Most companies have one, and often several, teams of senior executives who assess the case for a given IT project and ultimately say yea or nay. As Zellner of Wind River Systems says, an ROI analysis is often part of that effort, but rarely the deciding factor. “The applicability of ROI depends, to some degree, on the nature of your company,” he says. “We think of ourselves as being very good at customer service as opposed to some other emphasis, like being a commodity provider that might stress operational efficiency. So if a project looks like it will enhance our mission, we tend to like it,” even if a firm payback within a specified time frame appears impossible to calculate.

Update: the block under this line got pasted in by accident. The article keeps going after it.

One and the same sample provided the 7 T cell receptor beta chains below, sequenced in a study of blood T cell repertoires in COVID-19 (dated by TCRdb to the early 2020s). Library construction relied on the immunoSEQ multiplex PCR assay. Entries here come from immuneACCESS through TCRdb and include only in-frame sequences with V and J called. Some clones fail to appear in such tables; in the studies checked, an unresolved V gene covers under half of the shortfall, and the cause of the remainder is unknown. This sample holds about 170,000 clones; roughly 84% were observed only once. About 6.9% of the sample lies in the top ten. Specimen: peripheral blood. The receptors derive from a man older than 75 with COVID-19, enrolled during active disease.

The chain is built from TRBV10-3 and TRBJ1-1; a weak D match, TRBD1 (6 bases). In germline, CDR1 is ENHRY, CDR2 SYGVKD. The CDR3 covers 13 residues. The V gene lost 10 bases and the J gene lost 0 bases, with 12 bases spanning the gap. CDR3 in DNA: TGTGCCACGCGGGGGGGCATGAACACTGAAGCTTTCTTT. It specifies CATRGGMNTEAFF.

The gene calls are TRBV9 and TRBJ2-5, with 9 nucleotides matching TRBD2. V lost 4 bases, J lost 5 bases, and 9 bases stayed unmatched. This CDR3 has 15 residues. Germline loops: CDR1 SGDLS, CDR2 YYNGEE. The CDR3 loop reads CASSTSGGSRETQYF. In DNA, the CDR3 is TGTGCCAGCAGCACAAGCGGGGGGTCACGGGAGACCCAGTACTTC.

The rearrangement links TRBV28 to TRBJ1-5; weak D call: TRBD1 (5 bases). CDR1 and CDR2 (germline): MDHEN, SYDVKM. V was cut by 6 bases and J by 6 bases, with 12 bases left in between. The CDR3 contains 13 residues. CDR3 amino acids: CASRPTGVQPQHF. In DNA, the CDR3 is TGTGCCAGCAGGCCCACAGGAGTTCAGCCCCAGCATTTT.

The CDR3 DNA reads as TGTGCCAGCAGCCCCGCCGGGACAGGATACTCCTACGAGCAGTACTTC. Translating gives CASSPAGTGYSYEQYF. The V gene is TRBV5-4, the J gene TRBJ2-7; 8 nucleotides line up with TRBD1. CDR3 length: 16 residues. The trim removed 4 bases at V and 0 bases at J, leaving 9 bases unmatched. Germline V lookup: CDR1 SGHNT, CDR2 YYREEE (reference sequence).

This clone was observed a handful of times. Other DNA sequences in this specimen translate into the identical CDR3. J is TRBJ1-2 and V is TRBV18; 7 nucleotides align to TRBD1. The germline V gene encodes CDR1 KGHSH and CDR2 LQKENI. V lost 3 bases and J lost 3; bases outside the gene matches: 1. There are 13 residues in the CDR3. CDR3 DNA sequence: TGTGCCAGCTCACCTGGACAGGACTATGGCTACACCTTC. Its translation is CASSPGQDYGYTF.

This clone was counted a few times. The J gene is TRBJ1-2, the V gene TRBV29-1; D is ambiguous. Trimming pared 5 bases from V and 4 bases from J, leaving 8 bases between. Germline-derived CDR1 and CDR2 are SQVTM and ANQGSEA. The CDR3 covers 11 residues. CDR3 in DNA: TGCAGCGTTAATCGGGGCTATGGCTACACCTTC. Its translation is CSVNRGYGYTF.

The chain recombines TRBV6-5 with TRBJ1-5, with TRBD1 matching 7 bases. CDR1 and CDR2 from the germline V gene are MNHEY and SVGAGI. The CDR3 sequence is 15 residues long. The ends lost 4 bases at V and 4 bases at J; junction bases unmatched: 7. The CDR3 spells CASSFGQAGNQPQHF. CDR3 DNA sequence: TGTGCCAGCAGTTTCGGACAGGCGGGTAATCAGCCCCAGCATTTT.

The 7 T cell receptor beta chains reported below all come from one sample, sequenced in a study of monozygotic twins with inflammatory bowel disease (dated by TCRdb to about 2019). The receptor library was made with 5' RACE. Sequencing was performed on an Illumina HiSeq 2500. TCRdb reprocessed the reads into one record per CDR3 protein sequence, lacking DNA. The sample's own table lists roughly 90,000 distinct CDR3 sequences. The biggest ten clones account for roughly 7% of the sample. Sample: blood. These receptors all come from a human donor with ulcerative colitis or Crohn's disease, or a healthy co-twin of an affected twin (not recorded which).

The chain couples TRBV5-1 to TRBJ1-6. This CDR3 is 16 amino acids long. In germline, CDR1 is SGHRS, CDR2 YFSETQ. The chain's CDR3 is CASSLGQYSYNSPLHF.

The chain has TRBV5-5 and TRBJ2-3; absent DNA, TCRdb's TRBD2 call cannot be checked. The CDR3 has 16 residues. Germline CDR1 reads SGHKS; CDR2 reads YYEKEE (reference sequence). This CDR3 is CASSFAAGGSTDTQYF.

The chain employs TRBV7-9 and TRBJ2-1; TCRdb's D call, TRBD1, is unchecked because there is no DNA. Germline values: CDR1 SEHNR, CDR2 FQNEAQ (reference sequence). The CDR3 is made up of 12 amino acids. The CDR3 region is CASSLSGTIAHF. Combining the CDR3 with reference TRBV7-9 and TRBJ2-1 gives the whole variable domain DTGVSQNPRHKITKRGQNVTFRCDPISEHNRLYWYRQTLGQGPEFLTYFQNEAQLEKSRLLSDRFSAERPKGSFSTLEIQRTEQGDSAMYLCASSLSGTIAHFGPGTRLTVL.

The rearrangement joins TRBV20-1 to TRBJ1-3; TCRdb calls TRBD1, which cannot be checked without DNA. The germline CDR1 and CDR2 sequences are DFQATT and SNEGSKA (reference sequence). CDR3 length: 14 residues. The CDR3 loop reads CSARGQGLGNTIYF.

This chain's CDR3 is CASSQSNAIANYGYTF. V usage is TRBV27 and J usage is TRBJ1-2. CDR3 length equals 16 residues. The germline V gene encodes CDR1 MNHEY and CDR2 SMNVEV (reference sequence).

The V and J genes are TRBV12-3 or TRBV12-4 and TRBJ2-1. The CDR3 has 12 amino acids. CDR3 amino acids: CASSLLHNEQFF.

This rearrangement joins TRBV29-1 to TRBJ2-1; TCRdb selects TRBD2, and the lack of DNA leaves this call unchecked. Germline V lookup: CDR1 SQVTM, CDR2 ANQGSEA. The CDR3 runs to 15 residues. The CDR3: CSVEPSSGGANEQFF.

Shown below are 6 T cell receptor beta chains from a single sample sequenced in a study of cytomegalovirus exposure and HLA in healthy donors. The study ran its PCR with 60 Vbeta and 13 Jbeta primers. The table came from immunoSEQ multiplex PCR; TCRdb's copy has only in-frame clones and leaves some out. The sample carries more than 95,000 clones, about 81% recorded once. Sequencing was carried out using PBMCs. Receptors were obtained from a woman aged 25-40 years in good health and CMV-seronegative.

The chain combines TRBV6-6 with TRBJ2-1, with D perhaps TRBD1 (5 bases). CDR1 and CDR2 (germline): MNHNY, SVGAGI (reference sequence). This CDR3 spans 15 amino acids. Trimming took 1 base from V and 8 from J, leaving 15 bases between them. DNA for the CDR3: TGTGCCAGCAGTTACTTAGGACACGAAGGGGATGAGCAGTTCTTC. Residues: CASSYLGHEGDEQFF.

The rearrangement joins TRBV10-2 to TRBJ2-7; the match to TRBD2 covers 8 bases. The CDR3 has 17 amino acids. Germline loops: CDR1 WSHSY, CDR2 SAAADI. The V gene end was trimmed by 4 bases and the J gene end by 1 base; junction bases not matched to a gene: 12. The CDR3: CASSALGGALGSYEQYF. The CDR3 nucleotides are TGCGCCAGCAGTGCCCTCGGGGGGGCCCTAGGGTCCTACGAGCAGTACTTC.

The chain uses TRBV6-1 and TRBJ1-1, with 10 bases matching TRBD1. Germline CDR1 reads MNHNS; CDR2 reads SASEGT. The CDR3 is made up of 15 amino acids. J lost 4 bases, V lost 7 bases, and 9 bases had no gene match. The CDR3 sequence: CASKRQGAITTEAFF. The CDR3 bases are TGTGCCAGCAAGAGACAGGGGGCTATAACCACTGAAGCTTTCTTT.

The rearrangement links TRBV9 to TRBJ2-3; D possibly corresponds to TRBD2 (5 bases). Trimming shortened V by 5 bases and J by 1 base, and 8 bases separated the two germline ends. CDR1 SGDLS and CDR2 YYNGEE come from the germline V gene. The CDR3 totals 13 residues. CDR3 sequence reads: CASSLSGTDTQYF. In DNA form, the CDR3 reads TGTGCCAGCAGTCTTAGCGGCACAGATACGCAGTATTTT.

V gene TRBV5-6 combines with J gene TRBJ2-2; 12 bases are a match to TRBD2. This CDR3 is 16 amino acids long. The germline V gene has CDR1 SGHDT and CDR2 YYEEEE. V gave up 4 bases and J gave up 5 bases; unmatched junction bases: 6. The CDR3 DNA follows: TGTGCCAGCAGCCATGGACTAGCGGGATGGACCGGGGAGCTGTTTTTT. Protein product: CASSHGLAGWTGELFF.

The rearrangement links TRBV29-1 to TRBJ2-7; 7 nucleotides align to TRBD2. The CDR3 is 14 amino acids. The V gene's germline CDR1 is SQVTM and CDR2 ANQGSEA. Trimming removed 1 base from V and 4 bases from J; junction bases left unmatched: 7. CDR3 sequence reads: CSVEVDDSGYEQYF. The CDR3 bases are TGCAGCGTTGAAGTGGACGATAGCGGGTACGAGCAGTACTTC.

Although nearly 40 percent of survey respondents said they continue to debate the ROI issue and look for better approaches, very few will admit publicly that their companies should do things differently. Marquette’s Cotteleer says that, too often, companies go through a “justification exercise” in lieu of making a truly smart decision because they lack the discipline needed to link IT projects to the underlying business processes they support. “There’s no commonly accepted paradigm,” he says, “no GAAP for IT spending. But it’s a variant of capital spending, albeit with more uncertainty. It can be cracked.”